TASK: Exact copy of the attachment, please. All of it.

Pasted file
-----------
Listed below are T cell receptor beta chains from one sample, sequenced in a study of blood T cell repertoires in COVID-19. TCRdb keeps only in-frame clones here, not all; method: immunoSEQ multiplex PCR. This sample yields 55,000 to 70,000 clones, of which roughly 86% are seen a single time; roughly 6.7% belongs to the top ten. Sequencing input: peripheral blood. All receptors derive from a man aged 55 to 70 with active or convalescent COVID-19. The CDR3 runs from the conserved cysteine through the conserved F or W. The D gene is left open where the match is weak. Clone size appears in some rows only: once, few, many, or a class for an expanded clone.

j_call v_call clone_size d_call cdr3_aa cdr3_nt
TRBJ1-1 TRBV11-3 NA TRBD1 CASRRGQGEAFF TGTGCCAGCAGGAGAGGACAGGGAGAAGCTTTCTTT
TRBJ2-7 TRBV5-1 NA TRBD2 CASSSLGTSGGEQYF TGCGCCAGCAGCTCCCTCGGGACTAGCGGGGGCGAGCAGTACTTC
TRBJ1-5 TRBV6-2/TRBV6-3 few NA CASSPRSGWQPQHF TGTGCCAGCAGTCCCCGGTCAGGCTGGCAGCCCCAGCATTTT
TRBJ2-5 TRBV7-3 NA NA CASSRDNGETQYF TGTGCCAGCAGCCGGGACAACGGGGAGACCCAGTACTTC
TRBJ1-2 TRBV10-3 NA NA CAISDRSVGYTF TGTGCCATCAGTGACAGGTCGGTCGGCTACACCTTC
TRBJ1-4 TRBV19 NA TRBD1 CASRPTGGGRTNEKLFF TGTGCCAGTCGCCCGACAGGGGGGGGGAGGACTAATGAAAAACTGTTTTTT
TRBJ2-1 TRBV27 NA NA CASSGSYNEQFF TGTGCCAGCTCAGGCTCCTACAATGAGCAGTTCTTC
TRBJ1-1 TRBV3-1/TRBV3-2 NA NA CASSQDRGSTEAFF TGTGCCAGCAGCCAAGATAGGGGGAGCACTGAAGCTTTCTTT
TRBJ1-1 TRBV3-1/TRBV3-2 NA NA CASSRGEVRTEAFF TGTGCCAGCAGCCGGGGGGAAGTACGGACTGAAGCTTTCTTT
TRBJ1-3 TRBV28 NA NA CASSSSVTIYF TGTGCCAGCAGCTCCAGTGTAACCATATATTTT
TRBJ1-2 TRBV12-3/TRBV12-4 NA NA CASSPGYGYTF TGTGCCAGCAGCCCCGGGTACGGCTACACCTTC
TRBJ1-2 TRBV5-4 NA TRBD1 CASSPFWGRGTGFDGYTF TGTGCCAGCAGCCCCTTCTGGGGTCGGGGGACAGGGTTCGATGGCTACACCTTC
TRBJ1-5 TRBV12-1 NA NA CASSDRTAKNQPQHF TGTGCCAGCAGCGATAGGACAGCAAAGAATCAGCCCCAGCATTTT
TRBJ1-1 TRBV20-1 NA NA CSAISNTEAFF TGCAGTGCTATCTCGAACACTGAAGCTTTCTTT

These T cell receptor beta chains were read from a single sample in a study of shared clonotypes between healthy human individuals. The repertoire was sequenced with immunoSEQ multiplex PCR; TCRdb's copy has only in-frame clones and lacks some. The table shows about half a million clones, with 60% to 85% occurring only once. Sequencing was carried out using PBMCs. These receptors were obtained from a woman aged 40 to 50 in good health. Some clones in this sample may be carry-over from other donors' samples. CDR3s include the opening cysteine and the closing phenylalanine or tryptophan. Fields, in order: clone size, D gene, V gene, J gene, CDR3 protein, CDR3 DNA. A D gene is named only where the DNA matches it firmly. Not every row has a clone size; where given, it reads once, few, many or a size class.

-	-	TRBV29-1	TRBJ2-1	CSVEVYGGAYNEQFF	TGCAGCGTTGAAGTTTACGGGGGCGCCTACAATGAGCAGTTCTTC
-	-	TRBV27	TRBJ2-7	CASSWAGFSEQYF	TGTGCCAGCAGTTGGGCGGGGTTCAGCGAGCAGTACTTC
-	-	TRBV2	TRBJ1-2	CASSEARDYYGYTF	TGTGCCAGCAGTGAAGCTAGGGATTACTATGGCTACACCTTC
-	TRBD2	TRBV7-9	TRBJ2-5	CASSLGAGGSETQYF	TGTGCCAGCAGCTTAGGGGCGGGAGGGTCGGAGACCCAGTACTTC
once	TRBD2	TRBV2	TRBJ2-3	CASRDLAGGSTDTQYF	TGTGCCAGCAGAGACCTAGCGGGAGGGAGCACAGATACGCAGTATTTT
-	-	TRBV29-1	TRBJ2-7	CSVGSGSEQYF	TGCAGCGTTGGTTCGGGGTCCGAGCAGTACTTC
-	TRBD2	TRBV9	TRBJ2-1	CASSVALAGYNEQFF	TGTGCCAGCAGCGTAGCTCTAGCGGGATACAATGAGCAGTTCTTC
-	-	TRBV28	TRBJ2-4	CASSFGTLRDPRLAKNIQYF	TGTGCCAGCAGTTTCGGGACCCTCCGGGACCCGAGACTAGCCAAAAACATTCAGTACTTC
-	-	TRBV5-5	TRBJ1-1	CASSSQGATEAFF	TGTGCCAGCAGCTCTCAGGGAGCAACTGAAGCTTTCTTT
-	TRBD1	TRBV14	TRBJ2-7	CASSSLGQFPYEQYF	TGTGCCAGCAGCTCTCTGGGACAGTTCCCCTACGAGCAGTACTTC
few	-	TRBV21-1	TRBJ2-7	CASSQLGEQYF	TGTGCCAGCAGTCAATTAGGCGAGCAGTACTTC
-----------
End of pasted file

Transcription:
Listed below are T cell receptor beta chains from one sample, sequenced in a study of blood T cell repertoires in COVID-19. TCRdb keeps only in-frame clones here, not all; method: immunoSEQ multiplex PCR. This sample yields 55,000 to 70,000 clones, of which roughly 86% are seen a single time; roughly 6.7% belongs to the top ten. Sequencing input: peripheral blood. All receptors derive from a man aged 55 to 70 with active or convalescent COVID-19. The CDR3 runs from the conserved cysteine through the conserved F or W. The D gene is left open where the match is weak. Clone size appears in some rows only: once, few, many, or a class for an expanded clone.

j_call v_call clone_size d_call cdr3_aa cdr3_nt
TRBJ1-1 TRBV11-3 NA TRBD1 CASRRGQGEAFF TGTGCCAGCAGGAGAGGACAGGGAGAAGCTTTCTTT
TRBJ2-7 TRBV5-1 NA TRBD2 CASSSLGTSGGEQYF TGCGCCAGCAGCTCCCTCGGGACTAGCGGGGGCGAGCAGTACTTC
TRBJ1-5 TRBV6-2/TRBV6-3 few NA CASSPRSGWQPQHF TGTGCCAGCAGTCCCCGGTCAGGCTGGCAGCCCCAGCATTTT
TRBJ2-5 TRBV7-3 NA NA CASSRDNGETQYF TGTGCCAGCAGCCGGGACAACGGGGAGACCCAGTACTTC
TRBJ1-2 TRBV10-3 NA NA CAISDRSVGYTF TGTGCCATCAGTGACAGGTCGGTCGGCTACACCTTC
TRBJ1-4 TRBV19 NA TRBD1 CASRPTGGGRTNEKLFF TGTGCCAGTCGCCCGACAGGGGGGGGGAGGACTAATGAAAAACTGTTTTTT
TRBJ2-1 TRBV27 NA NA CASSGSYNEQFF TGTGCCAGCTCAGGCTCCTACAATGAGCAGTTCTTC
TRBJ1-1 TRBV3-1/TRBV3-2 NA NA CASSQDRGSTEAFF TGTGCCAGCAGCCAAGATAGGGGGAGCACTGAAGCTTTCTTT
TRBJ1-1 TRBV3-1/TRBV3-2 NA NA CASSRGEVRTEAFF TGTGCCAGCAGCCGGGGGGAAGTACGGACTGAAGCTTTCTTT
TRBJ1-3 TRBV28 NA NA CASSSSVTIYF TGTGCCAGCAGCTCCAGTGTAACCATATATTTT
TRBJ1-2 TRBV12-3/TRBV12-4 NA NA CASSPGYGYTF TGTGCCAGCAGCCCCGGGTACGGCTACACCTTC
TRBJ1-2 TRBV5-4 NA TRBD1 CASSPFWGRGTGFDGYTF TGTGCCAGCAGCCCCTTCTGGGGTCGGGGGACAGGGTTCGATGGCTACACCTTC
TRBJ1-5 TRBV12-1 NA NA CASSDRTAKNQPQHF TGTGCCAGCAGCGATAGGACAGCAAAGAATCAGCCCCAGCATTTT
TRBJ1-1 TRBV20-1 NA NA CSAISNTEAFF TGCAGTGCTATCTCGAACACTGAAGCTTTCTTT

These T cell receptor beta chains were read from a single sample in a study of shared clonotypes between healthy human individuals. The repertoire was sequenced with immunoSEQ multiplex PCR; TCRdb's copy has only in-frame clones and lacks some. The table shows about half a million clones, with 60% to 85% occurring only once. Sequencing was carried out using PBMCs. These receptors were obtained from a woman aged 40 to 50 in good health. Some clones in this sample may be carry-over from other donors' samples. CDR3s include the opening cysteine and the closing phenylalanine or tryptophan. Fields, in order: clone size, D gene, V gene, J gene, CDR3 protein, CDR3 DNA. A D gene is named only where the DNA matches it firmly. Not every row has a clone size; where given, it reads once, few, many or a size class.

-	-	TRBV29-1	TRBJ2-1	CSVEVYGGAYNEQFF	TGCAGCGTTGAAGTTTACGGGGGCGCCTACAATGAGCAGTTCTTC
-	-	TRBV27	TRBJ2-7	CASSWAGFSEQYF	TGTGCCAGCAGTTGGGCGGGGTTCAGCGAGCAGTACTTC
-	-	TRBV2	TRBJ1-2	CASSEARDYYGYTF	TGTGCCAGCAGTGAAGCTAGGGATTACTATGGCTACACCTTC
-	TRBD2	TRBV7-9	TRBJ2-5	CASSLGAGGSETQYF	TGTGCCAGCAGCTTAGGGGCGGGAGGGTCGGAGACCCAGTACTTC
once	TRBD2	TRBV2	TRBJ2-3	CASRDLAGGSTDTQYF	TGTGCCAGCAGAGACCTAGCGGGAGGGAGCACAGATACGCAGTATTTT
-	-	TRBV29-1	TRBJ2-7	CSVGSGSEQYF	TGCAGCGTTGGTTCGGGGTCCGAGCAGTACTTC
-	TRBD2	TRBV9	TRBJ2-1	CASSVALAGYNEQFF	TGTGCCAGCAGCGTAGCTCTAGCGGGATACAATGAGCAGTTCTTC
-	-	TRBV28	TRBJ2-4	CASSFGTLRDPRLAKNIQYF	TGTGCCAGCAGTTTCGGGACCCTCCGGGACCCGAGACTAGCCAAAAACATTCAGTACTTC
-	-	TRBV5-5	TRBJ1-1	CASSSQGATEAFF	TGTGCCAGCAGCTCTCAGGGAGCAACTGAAGCTTTCTTT
-	TRBD1	TRBV14	TRBJ2-7	CASSSLGQFPYEQYF	TGTGCCAGCAGCTCTCTGGGACAGTTCCCCTACGAGCAGTACTTC
few	-	TRBV21-1	TRBJ2-7	CASSQLGEQYF	TGTGCCAGCAGTCAATTAGGCGAGCAGTACTTC